As we cruised on further into Hungary, the plush well-maintained service-station toilets of Germany (that you have to pay for) were replaced by free rundown buildings in need of a clean. Our initial jubilation at free roadside lavatories, dwindled upon closer inspection. Peeling paint, dirty floors and a strong smell (of the bad variety) was enough to persuade us of finding an alternative.

It was around this time that I felt very grateful for a rouge wet-wipe sachet that I had stashed away from our small propeller driven aeroplane (do you drive an aeroplane? Is that the right word?) flight from Crete to Athens. Every passenger had been gifted a free drink, chocolate biscuit and a wet wipe (pretty generous as far as on-board complimentary refreshments go these days) and seeing as Mr SN had eaten my biscuit (with permission) I stashed away my wet-wipe. It had lingered at the bottom of my bag until this very moment, where it fulfilled it’s complete and beautiful destiny.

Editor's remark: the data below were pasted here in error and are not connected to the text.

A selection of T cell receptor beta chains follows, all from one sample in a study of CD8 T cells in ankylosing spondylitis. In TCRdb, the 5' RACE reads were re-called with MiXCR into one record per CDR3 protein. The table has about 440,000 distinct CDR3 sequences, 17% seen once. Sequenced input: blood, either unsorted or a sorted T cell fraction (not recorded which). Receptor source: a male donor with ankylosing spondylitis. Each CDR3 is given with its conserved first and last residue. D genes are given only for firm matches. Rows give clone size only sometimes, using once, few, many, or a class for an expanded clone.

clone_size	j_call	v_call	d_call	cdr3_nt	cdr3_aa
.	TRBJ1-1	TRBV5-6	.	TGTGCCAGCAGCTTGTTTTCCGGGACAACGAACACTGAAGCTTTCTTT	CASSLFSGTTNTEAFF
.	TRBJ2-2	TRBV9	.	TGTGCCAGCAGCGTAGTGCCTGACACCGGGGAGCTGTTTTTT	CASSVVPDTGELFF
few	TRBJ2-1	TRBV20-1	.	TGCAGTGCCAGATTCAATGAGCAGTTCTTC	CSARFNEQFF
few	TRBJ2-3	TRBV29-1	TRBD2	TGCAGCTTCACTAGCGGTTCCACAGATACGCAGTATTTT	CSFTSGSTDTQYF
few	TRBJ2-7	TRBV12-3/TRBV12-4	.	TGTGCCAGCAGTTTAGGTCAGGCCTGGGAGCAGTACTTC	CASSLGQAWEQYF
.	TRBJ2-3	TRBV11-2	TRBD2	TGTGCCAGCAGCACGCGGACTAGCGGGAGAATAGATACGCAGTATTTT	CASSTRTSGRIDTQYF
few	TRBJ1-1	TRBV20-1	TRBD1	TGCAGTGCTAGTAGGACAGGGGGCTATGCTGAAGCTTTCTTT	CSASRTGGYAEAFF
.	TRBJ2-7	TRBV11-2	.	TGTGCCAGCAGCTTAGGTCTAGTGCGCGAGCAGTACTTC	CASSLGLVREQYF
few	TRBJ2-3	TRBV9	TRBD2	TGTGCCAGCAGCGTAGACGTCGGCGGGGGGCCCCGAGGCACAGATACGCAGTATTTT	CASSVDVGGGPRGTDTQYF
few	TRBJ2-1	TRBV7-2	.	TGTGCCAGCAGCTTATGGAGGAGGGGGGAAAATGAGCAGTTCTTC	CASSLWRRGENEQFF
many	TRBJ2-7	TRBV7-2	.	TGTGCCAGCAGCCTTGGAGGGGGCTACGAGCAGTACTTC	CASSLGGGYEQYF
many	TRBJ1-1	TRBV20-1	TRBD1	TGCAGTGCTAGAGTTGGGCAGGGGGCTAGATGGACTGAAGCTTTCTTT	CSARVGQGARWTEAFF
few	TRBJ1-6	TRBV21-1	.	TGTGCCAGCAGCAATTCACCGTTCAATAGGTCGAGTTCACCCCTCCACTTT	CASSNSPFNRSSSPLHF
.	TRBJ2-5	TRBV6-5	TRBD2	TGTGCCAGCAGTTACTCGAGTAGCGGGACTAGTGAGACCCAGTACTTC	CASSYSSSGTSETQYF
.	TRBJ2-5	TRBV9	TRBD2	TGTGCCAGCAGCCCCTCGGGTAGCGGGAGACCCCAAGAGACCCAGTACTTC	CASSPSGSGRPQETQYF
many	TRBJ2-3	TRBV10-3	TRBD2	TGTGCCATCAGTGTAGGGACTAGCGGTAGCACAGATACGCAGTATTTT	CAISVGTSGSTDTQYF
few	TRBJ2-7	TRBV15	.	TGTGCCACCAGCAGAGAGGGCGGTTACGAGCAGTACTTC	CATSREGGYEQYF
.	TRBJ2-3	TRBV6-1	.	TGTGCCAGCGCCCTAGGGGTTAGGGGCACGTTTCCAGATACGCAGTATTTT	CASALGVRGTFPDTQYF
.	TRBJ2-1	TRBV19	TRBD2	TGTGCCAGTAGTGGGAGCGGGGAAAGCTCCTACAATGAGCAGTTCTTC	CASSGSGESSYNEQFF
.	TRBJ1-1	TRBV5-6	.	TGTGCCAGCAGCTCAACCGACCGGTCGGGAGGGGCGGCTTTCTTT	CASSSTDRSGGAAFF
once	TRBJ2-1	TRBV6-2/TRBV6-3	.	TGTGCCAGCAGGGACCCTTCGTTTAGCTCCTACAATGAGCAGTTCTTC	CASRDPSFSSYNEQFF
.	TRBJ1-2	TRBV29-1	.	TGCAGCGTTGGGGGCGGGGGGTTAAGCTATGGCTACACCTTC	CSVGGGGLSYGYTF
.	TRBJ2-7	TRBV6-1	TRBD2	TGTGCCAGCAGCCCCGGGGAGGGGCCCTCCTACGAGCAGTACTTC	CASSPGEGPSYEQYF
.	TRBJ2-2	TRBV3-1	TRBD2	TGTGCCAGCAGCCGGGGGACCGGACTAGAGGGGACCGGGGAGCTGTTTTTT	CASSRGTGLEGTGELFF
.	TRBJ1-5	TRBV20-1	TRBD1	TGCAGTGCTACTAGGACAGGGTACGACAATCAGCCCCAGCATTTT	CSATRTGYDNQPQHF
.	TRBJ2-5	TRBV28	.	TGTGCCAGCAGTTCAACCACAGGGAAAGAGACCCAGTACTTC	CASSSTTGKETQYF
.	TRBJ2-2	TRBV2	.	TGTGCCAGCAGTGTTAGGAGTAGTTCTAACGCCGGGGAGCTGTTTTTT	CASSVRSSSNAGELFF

That important wet-wipe…

You see, we had opted to take it in turns to discreetly squat behind the decaying toilet block instead of going inside. It was at this point that I found myself in an unfortunate situation. Talking from personal experience… I would strongly advise against using an outstretched hand to steady oneself when precariously squatting…on account of unknown substances left behind by other motorists with full bladders. A fleeting hope that it was a puddle of rainwater dissipated upon sniffing. We live and learn. Enter wet wipe.

It was at the above-mentioned public rest stop that we encountered this sign. The optimist in me hopes that this sign depicts kind people, wearing bandannas, placing gifts inside your car. Just in case we’d interpreted the sign wrong, we locked our car doors. Even Mr SN thought twice about cleaning the windscreen.

Rural Hungary…